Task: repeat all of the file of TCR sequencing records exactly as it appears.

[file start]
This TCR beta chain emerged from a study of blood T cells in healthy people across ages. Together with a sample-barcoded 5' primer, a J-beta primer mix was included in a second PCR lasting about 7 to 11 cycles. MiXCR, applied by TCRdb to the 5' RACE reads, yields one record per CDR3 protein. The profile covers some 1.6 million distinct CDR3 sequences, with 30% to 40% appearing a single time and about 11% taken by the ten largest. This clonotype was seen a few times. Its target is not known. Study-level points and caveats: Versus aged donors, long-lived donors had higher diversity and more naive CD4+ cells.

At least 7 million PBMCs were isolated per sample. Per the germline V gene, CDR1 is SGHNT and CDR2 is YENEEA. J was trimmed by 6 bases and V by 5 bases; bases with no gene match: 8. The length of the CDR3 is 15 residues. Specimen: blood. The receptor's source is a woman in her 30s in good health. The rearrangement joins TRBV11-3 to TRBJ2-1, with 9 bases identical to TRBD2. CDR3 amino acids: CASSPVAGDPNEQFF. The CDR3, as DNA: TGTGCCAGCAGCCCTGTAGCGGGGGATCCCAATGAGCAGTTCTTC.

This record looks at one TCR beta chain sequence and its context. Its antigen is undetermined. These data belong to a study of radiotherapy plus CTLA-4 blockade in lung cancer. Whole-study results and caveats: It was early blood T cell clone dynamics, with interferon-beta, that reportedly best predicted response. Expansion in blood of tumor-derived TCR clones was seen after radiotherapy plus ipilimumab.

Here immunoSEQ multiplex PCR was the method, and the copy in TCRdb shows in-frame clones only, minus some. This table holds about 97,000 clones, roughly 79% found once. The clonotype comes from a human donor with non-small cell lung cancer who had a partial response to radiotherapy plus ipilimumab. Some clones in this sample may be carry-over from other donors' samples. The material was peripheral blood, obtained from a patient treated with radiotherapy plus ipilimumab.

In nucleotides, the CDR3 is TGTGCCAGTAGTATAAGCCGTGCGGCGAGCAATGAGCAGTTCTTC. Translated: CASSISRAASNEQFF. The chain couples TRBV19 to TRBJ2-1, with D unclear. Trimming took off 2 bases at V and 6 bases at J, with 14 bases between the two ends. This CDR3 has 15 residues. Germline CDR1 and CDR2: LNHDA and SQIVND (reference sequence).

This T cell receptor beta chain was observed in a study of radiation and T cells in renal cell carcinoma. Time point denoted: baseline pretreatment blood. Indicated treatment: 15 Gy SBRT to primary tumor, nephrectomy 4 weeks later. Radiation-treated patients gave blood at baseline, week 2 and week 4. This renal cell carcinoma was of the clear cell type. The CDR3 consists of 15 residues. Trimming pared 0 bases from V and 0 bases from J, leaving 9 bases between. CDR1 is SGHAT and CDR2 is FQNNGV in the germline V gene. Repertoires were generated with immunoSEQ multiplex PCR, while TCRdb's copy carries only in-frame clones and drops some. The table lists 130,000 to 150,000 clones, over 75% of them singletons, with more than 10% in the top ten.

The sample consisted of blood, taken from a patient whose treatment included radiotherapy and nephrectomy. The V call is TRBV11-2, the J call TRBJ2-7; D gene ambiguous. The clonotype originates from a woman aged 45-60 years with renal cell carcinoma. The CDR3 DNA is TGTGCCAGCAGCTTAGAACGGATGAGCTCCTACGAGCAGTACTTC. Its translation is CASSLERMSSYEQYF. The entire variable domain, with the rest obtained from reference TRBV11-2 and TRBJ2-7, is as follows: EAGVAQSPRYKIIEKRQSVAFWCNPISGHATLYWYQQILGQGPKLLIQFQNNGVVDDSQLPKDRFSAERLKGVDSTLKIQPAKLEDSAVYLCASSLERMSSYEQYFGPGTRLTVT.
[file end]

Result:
This TCR beta chain emerged from a study of blood T cells in healthy people across ages. Together with a sample-barcoded 5' primer, a J-beta primer mix was included in a second PCR lasting about 7 to 11 cycles. MiXCR, applied by TCRdb to the 5' RACE reads, yields one record per CDR3 protein. The profile covers some 1.6 million distinct CDR3 sequences, with 30% to 40% appearing a single time and about 11% taken by the ten largest. This clonotype was seen a few times. Its target is not known. Study-level points and caveats: Versus aged donors, long-lived donors had higher diversity and more naive CD4+ cells.

At least 7 million PBMCs were isolated per sample. Per the germline V gene, CDR1 is SGHNT and CDR2 is YENEEA. J was trimmed by 6 bases and V by 5 bases; bases with no gene match: 8. The length of the CDR3 is 15 residues. Specimen: blood. The receptor's source is a woman in her 30s in good health. The rearrangement joins TRBV11-3 to TRBJ2-1, with 9 bases identical to TRBD2. CDR3 amino acids: CASSPVAGDPNEQFF. The CDR3, as DNA: TGTGCCAGCAGCCCTGTAGCGGGGGATCCCAATGAGCAGTTCTTC.

This record looks at one TCR beta chain sequence and its context. Its antigen is undetermined. These data belong to a study of radiotherapy plus CTLA-4 blockade in lung cancer. Whole-study results and caveats: It was early blood T cell clone dynamics, with interferon-beta, that reportedly best predicted response. Expansion in blood of tumor-derived TCR clones was seen after radiotherapy plus ipilimumab.

Here immunoSEQ multiplex PCR was the method, and the copy in TCRdb shows in-frame clones only, minus some. This table holds about 97,000 clones, roughly 79% found once. The clonotype comes from a human donor with non-small cell lung cancer who had a partial response to radiotherapy plus ipilimumab. Some clones in this sample may be carry-over from other donors' samples. The material was peripheral blood, obtained from a patient treated with radiotherapy plus ipilimumab.

In nucleotides, the CDR3 is TGTGCCAGTAGTATAAGCCGTGCGGCGAGCAATGAGCAGTTCTTC. Translated: CASSISRAASNEQFF. The chain couples TRBV19 to TRBJ2-1, with D unclear. Trimming took off 2 bases at V and 6 bases at J, with 14 bases between the two ends. This CDR3 has 15 residues. Germline CDR1 and CDR2: LNHDA and SQIVND (reference sequence).

This T cell receptor beta chain was observed in a study of radiation and T cells in renal cell carcinoma. Time point denoted: baseline pretreatment blood. Indicated treatment: 15 Gy SBRT to primary tumor, nephrectomy 4 weeks later. Radiation-treated patients gave blood at baseline, week 2 and week 4. This renal cell carcinoma was of the clear cell type. The CDR3 consists of 15 residues. Trimming pared 0 bases from V and 0 bases from J, leaving 9 bases between. CDR1 is SGHAT and CDR2 is FQNNGV in the germline V gene. Repertoires were generated with immunoSEQ multiplex PCR, while TCRdb's copy carries only in-frame clones and drops some. The table lists 130,000 to 150,000 clones, over 75% of them singletons, with more than 10% in the top ten.

The sample consisted of blood, taken from a patient whose treatment included radiotherapy and nephrectomy. The V call is TRBV11-2, the J call TRBJ2-7; D gene ambiguous. The clonotype originates from a woman aged 45-60 years with renal cell carcinoma. The CDR3 DNA is TGTGCCAGCAGCTTAGAACGGATGAGCTCCTACGAGCAGTACTTC. Its translation is CASSLERMSSYEQYF. The entire variable domain, with the rest obtained from reference TRBV11-2 and TRBJ2-7, is as follows: EAGVAQSPRYKIIEKRQSVAFWCNPISGHATLYWYQQILGQGPKLLIQFQNNGVVDDSQLPKDRFSAERLKGVDSTLKIQPAKLEDSAVYLCASSLERMSSYEQYFGPGTRLTVT.